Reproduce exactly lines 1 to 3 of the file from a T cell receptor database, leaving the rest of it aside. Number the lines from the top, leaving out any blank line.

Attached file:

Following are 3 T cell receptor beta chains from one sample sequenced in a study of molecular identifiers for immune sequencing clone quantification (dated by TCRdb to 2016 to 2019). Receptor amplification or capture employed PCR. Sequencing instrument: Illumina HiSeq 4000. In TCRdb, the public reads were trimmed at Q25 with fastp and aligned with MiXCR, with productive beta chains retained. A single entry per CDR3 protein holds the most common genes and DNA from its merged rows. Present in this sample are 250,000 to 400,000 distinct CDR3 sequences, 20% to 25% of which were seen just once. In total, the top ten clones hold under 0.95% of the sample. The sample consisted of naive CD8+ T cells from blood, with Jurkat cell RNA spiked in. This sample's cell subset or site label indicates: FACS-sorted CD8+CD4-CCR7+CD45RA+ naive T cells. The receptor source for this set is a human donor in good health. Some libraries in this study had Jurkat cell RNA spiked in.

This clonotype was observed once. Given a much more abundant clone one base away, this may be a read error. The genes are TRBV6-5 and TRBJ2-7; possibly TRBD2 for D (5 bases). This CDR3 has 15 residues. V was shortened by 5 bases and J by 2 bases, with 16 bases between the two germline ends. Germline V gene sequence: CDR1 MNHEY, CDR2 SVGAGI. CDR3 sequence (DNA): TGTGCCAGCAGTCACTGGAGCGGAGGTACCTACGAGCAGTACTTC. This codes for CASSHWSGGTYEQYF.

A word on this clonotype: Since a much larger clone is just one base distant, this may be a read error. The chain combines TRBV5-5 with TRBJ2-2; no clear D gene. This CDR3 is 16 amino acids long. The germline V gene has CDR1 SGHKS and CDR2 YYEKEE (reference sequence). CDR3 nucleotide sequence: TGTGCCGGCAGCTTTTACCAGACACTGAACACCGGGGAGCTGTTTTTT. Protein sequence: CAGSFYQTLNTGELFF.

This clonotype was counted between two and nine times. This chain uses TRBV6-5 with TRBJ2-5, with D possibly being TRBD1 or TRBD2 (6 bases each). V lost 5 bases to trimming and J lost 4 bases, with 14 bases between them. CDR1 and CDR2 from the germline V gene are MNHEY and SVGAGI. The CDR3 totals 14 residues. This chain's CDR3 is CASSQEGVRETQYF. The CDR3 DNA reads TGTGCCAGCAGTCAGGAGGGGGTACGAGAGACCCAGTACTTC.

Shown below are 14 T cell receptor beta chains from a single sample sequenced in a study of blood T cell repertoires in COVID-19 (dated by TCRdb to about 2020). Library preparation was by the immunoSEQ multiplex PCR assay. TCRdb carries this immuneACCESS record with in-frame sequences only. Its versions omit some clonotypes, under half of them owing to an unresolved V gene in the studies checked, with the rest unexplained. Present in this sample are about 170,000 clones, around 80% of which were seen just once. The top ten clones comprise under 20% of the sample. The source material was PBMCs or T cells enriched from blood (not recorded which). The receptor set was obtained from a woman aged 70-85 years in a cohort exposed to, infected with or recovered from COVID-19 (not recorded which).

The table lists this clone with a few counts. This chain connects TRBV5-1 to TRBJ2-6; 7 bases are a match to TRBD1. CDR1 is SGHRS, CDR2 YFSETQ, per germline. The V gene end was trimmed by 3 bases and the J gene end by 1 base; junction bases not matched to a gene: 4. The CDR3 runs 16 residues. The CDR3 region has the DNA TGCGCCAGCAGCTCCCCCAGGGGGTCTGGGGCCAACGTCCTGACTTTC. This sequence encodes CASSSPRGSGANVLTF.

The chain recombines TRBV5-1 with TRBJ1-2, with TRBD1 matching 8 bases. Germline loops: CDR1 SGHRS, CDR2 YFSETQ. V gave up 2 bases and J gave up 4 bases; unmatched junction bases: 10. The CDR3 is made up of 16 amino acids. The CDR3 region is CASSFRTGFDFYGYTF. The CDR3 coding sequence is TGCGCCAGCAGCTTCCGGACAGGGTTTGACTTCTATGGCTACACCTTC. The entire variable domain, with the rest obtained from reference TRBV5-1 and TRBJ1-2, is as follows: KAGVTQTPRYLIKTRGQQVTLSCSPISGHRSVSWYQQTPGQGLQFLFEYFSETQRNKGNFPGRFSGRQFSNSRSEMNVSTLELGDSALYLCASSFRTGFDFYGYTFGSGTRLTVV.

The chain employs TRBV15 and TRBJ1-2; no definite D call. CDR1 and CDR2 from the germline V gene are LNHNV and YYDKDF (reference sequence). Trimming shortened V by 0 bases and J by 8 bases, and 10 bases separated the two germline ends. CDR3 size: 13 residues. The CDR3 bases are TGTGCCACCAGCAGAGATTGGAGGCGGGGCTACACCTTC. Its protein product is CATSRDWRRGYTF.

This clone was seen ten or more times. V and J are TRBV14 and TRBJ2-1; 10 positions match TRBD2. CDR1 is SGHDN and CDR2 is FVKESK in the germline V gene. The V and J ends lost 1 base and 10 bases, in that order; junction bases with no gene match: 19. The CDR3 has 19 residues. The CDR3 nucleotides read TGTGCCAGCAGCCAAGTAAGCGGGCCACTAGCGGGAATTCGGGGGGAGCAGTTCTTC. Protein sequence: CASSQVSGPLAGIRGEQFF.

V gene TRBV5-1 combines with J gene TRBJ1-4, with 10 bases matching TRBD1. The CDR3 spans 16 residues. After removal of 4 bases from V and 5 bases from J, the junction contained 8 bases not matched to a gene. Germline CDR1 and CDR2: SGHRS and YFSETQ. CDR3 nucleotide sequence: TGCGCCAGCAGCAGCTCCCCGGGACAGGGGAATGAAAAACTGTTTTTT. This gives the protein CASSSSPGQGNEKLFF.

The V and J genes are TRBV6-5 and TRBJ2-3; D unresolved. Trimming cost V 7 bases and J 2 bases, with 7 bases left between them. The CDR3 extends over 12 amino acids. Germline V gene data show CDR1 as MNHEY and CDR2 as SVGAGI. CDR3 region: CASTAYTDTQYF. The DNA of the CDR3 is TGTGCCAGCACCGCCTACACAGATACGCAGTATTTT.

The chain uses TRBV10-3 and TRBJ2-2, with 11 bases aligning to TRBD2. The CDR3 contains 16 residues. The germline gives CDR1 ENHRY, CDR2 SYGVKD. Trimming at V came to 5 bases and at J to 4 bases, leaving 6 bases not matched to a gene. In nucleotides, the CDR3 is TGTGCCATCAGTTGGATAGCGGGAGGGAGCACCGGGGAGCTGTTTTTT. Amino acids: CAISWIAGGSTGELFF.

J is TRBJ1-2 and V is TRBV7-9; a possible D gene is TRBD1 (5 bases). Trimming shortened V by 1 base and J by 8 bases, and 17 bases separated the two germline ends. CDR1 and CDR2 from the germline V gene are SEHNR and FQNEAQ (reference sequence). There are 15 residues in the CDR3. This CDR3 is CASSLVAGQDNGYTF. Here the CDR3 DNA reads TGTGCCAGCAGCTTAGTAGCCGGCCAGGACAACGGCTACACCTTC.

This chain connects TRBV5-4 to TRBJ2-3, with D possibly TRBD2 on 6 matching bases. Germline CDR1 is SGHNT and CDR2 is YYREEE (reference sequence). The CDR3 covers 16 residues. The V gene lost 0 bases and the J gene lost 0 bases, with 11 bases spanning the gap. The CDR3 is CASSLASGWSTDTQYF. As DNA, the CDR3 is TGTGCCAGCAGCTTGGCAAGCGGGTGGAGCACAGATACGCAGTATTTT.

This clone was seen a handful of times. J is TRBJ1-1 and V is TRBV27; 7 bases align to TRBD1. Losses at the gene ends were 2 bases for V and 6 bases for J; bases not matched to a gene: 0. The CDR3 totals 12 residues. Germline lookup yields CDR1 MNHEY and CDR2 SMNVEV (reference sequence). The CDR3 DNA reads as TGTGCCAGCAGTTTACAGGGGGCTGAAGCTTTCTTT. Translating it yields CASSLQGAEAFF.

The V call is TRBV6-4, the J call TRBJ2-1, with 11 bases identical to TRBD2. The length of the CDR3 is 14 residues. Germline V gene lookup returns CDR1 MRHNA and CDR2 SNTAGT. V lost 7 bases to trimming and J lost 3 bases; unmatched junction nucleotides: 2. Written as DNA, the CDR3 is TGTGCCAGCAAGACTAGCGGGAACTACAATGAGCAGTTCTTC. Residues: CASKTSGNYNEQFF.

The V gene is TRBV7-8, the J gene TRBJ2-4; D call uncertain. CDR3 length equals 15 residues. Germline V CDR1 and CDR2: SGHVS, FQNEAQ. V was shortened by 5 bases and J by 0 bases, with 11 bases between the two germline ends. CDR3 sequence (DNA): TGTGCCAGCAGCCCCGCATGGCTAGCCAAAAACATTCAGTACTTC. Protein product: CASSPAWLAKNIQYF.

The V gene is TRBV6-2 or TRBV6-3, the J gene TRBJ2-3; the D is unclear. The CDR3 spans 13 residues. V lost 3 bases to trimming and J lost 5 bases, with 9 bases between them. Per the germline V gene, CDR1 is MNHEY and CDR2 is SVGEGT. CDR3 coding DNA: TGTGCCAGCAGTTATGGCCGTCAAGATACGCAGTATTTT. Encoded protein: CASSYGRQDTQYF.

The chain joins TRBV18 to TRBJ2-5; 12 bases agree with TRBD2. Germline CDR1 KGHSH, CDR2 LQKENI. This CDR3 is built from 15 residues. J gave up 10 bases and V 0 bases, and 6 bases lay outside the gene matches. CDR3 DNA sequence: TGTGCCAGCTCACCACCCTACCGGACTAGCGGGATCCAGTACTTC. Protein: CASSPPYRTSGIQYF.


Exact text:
Following are 3 T cell receptor beta chains from one sample sequenced in a study of molecular identifiers for immune sequencing clone quantification (dated by TCRdb to 2016 to 2019). Receptor amplification or capture employed PCR. Sequencing instrument: Illumina HiSeq 4000. In TCRdb, the public reads were trimmed at Q25 with fastp and aligned with MiXCR, with productive beta chains retained. A single entry per CDR3 protein holds the most common genes and DNA from its merged rows. Present in this sample are 250,000 to 400,000 distinct CDR3 sequences, 20% to 25% of which were seen just once. In total, the top ten clones hold under 0.95% of the sample. The sample consisted of naive CD8+ T cells from blood, with Jurkat cell RNA spiked in. This sample's cell subset or site label indicates: FACS-sorted CD8+CD4-CCR7+CD45RA+ naive T cells. The receptor source for this set is a human donor in good health. Some libraries in this study had Jurkat cell RNA spiked in.

This clonotype was observed once. Given a much more abundant clone one base away, this may be a read error. The genes are TRBV6-5 and TRBJ2-7; possibly TRBD2 for D (5 bases). This CDR3 has 15 residues. V was shortened by 5 bases and J by 2 bases, with 16 bases between the two germline ends. Germline V gene sequence: CDR1 MNHEY, CDR2 SVGAGI. CDR3 sequence (DNA): TGTGCCAGCAGTCACTGGAGCGGAGGTACCTACGAGCAGTACTTC. This codes for CASSHWSGGTYEQYF.

A word on this clonotype: Since a much larger clone is just one base distant, this may be a read error. The chain combines TRBV5-5 with TRBJ2-2; no clear D gene. This CDR3 is 16 amino acids long. The germline V gene has CDR1 SGHKS and CDR2 YYEKEE (reference sequence). CDR3 nucleotide sequence: TGTGCCGGCAGCTTTTACCAGACACTGAACACCGGGGAGCTGTTTTTT. Protein sequence: CAGSFYQTLNTGELFF.